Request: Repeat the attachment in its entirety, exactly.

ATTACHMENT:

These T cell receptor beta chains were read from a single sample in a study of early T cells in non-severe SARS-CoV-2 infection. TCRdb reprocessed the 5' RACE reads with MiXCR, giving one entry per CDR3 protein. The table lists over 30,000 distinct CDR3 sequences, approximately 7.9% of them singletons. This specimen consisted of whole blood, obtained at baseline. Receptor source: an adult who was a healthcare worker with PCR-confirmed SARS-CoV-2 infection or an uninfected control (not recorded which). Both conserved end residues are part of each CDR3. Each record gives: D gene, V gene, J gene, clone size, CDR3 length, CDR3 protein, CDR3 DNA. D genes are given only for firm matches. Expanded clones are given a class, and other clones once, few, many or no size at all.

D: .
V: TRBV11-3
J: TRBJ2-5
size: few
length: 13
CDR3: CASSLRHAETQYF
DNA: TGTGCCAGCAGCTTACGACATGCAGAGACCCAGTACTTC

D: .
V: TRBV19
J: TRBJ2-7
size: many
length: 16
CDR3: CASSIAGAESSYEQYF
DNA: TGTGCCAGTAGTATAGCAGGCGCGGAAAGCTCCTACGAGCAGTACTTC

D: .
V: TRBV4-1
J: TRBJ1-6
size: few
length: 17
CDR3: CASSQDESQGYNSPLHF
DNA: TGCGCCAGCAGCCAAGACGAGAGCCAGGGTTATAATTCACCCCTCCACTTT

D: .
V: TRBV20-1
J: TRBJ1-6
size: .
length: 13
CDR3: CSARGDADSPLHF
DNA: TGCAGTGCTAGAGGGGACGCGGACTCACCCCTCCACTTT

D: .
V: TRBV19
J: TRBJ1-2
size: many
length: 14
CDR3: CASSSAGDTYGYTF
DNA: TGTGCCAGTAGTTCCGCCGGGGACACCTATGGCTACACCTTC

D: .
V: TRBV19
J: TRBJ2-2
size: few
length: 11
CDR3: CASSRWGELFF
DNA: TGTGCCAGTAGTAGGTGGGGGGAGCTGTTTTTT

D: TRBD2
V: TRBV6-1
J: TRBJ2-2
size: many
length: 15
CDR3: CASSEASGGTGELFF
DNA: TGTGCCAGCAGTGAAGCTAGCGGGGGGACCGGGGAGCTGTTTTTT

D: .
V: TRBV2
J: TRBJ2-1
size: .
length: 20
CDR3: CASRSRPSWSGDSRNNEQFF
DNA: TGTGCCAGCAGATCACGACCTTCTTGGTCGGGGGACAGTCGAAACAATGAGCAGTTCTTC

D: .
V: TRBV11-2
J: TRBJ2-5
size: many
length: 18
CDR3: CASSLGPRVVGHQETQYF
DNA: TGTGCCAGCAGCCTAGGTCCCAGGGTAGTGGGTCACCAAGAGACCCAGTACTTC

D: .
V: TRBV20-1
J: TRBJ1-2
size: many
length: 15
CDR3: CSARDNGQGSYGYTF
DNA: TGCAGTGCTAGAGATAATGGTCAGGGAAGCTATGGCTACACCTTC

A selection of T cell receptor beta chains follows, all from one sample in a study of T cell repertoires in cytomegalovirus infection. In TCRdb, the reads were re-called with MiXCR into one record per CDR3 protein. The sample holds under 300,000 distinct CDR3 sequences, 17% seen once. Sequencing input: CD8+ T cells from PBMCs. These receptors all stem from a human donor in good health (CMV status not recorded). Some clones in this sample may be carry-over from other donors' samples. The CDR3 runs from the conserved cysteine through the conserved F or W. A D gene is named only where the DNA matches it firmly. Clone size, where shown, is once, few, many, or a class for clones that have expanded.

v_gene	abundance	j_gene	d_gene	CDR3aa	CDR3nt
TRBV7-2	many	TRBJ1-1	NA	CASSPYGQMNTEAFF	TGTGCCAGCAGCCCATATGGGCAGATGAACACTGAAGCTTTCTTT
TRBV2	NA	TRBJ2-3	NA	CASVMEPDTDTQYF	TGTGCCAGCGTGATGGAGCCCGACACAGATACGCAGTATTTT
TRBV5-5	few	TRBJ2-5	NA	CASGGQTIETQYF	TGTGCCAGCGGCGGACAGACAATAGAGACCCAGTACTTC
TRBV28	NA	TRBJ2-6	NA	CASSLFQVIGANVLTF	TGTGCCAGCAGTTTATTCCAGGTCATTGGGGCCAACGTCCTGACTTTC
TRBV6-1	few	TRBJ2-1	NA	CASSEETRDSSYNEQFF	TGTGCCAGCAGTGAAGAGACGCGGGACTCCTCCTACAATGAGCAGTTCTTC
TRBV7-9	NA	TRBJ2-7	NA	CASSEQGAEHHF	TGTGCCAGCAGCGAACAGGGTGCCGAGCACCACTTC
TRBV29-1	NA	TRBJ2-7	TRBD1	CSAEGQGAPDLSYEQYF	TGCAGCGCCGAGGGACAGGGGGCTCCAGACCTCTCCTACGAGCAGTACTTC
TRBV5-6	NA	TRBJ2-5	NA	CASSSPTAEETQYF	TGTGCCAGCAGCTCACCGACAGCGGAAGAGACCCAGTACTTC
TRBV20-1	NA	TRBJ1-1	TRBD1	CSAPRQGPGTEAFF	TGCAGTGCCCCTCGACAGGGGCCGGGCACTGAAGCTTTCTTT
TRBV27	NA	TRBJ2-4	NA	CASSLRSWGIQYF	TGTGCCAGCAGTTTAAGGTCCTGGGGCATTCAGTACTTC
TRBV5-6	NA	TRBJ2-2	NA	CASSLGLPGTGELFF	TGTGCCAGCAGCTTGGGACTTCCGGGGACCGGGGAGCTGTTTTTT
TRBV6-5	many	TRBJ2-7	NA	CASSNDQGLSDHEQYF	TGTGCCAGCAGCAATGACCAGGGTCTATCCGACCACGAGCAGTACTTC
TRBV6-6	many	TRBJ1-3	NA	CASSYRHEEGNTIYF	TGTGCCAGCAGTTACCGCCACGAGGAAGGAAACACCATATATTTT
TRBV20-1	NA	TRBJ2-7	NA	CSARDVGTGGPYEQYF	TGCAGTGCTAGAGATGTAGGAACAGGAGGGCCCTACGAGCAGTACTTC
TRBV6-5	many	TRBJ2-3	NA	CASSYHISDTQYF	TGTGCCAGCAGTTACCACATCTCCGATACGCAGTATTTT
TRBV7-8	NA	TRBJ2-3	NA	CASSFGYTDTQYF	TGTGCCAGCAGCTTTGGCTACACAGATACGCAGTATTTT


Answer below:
These T cell receptor beta chains were read from a single sample in a study of early T cells in non-severe SARS-CoV-2 infection. TCRdb reprocessed the 5' RACE reads with MiXCR, giving one entry per CDR3 protein. The table lists over 30,000 distinct CDR3 sequences, approximately 7.9% of them singletons. This specimen consisted of whole blood, obtained at baseline. Receptor source: an adult who was a healthcare worker with PCR-confirmed SARS-CoV-2 infection or an uninfected control (not recorded which). Both conserved end residues are part of each CDR3. Each record gives: D gene, V gene, J gene, clone size, CDR3 length, CDR3 protein, CDR3 DNA. D genes are given only for firm matches. Expanded clones are given a class, and other clones once, few, many or no size at all.

D: .
V: TRBV11-3
J: TRBJ2-5
size: few
length: 13
CDR3: CASSLRHAETQYF
DNA: TGTGCCAGCAGCTTACGACATGCAGAGACCCAGTACTTC

D: .
V: TRBV19
J: TRBJ2-7
size: many
length: 16
CDR3: CASSIAGAESSYEQYF
DNA: TGTGCCAGTAGTATAGCAGGCGCGGAAAGCTCCTACGAGCAGTACTTC

D: .
V: TRBV4-1
J: TRBJ1-6
size: few
length: 17
CDR3: CASSQDESQGYNSPLHF
DNA: TGCGCCAGCAGCCAAGACGAGAGCCAGGGTTATAATTCACCCCTCCACTTT

D: .
V: TRBV20-1
J: TRBJ1-6
size: .
length: 13
CDR3: CSARGDADSPLHF
DNA: TGCAGTGCTAGAGGGGACGCGGACTCACCCCTCCACTTT

D: .
V: TRBV19
J: TRBJ1-2
size: many
length: 14
CDR3: CASSSAGDTYGYTF
DNA: TGTGCCAGTAGTTCCGCCGGGGACACCTATGGCTACACCTTC

D: .
V: TRBV19
J: TRBJ2-2
size: few
length: 11
CDR3: CASSRWGELFF
DNA: TGTGCCAGTAGTAGGTGGGGGGAGCTGTTTTTT

D: TRBD2
V: TRBV6-1
J: TRBJ2-2
size: many
length: 15
CDR3: CASSEASGGTGELFF
DNA: TGTGCCAGCAGTGAAGCTAGCGGGGGGACCGGGGAGCTGTTTTTT

D: .
V: TRBV2
J: TRBJ2-1
size: .
length: 20
CDR3: CASRSRPSWSGDSRNNEQFF
DNA: TGTGCCAGCAGATCACGACCTTCTTGGTCGGGGGACAGTCGAAACAATGAGCAGTTCTTC

D: .
V: TRBV11-2
J: TRBJ2-5
size: many
length: 18
CDR3: CASSLGPRVVGHQETQYF
DNA: TGTGCCAGCAGCCTAGGTCCCAGGGTAGTGGGTCACCAAGAGACCCAGTACTTC

D: .
V: TRBV20-1
J: TRBJ1-2
size: many
length: 15
CDR3: CSARDNGQGSYGYTF
DNA: TGCAGTGCTAGAGATAATGGTCAGGGAAGCTATGGCTACACCTTC

A selection of T cell receptor beta chains follows, all from one sample in a study of T cell repertoires in cytomegalovirus infection. In TCRdb, the reads were re-called with MiXCR into one record per CDR3 protein. The sample holds under 300,000 distinct CDR3 sequences, 17% seen once. Sequencing input: CD8+ T cells from PBMCs. These receptors all stem from a human donor in good health (CMV status not recorded). Some clones in this sample may be carry-over from other donors' samples. The CDR3 runs from the conserved cysteine through the conserved F or W. A D gene is named only where the DNA matches it firmly. Clone size, where shown, is once, few, many, or a class for clones that have expanded.

v_gene	abundance	j_gene	d_gene	CDR3aa	CDR3nt
TRBV7-2	many	TRBJ1-1	NA	CASSPYGQMNTEAFF	TGTGCCAGCAGCCCATATGGGCAGATGAACACTGAAGCTTTCTTT
TRBV2	NA	TRBJ2-3	NA	CASVMEPDTDTQYF	TGTGCCAGCGTGATGGAGCCCGACACAGATACGCAGTATTTT
TRBV5-5	few	TRBJ2-5	NA	CASGGQTIETQYF	TGTGCCAGCGGCGGACAGACAATAGAGACCCAGTACTTC
TRBV28	NA	TRBJ2-6	NA	CASSLFQVIGANVLTF	TGTGCCAGCAGTTTATTCCAGGTCATTGGGGCCAACGTCCTGACTTTC
TRBV6-1	few	TRBJ2-1	NA	CASSEETRDSSYNEQFF	TGTGCCAGCAGTGAAGAGACGCGGGACTCCTCCTACAATGAGCAGTTCTTC
TRBV7-9	NA	TRBJ2-7	NA	CASSEQGAEHHF	TGTGCCAGCAGCGAACAGGGTGCCGAGCACCACTTC
TRBV29-1	NA	TRBJ2-7	TRBD1	CSAEGQGAPDLSYEQYF	TGCAGCGCCGAGGGACAGGGGGCTCCAGACCTCTCCTACGAGCAGTACTTC
TRBV5-6	NA	TRBJ2-5	NA	CASSSPTAEETQYF	TGTGCCAGCAGCTCACCGACAGCGGAAGAGACCCAGTACTTC
TRBV20-1	NA	TRBJ1-1	TRBD1	CSAPRQGPGTEAFF	TGCAGTGCCCCTCGACAGGGGCCGGGCACTGAAGCTTTCTTT
TRBV27	NA	TRBJ2-4	NA	CASSLRSWGIQYF	TGTGCCAGCAGTTTAAGGTCCTGGGGCATTCAGTACTTC
TRBV5-6	NA	TRBJ2-2	NA	CASSLGLPGTGELFF	TGTGCCAGCAGCTTGGGACTTCCGGGGACCGGGGAGCTGTTTTTT
TRBV6-5	many	TRBJ2-7	NA	CASSNDQGLSDHEQYF	TGTGCCAGCAGCAATGACCAGGGTCTATCCGACCACGAGCAGTACTTC
TRBV6-6	many	TRBJ1-3	NA	CASSYRHEEGNTIYF	TGTGCCAGCAGTTACCGCCACGAGGAAGGAAACACCATATATTTT
TRBV20-1	NA	TRBJ2-7	NA	CSARDVGTGGPYEQYF	TGCAGTGCTAGAGATGTAGGAACAGGAGGGCCCTACGAGCAGTACTTC
TRBV6-5	many	TRBJ2-3	NA	CASSYHISDTQYF	TGTGCCAGCAGTTACCACATCTCCGATACGCAGTATTTT
TRBV7-8	NA	TRBJ2-3	NA	CASSFGYTDTQYF	TGTGCCAGCAGCTTTGGCTACACAGATACGCAGTATTTT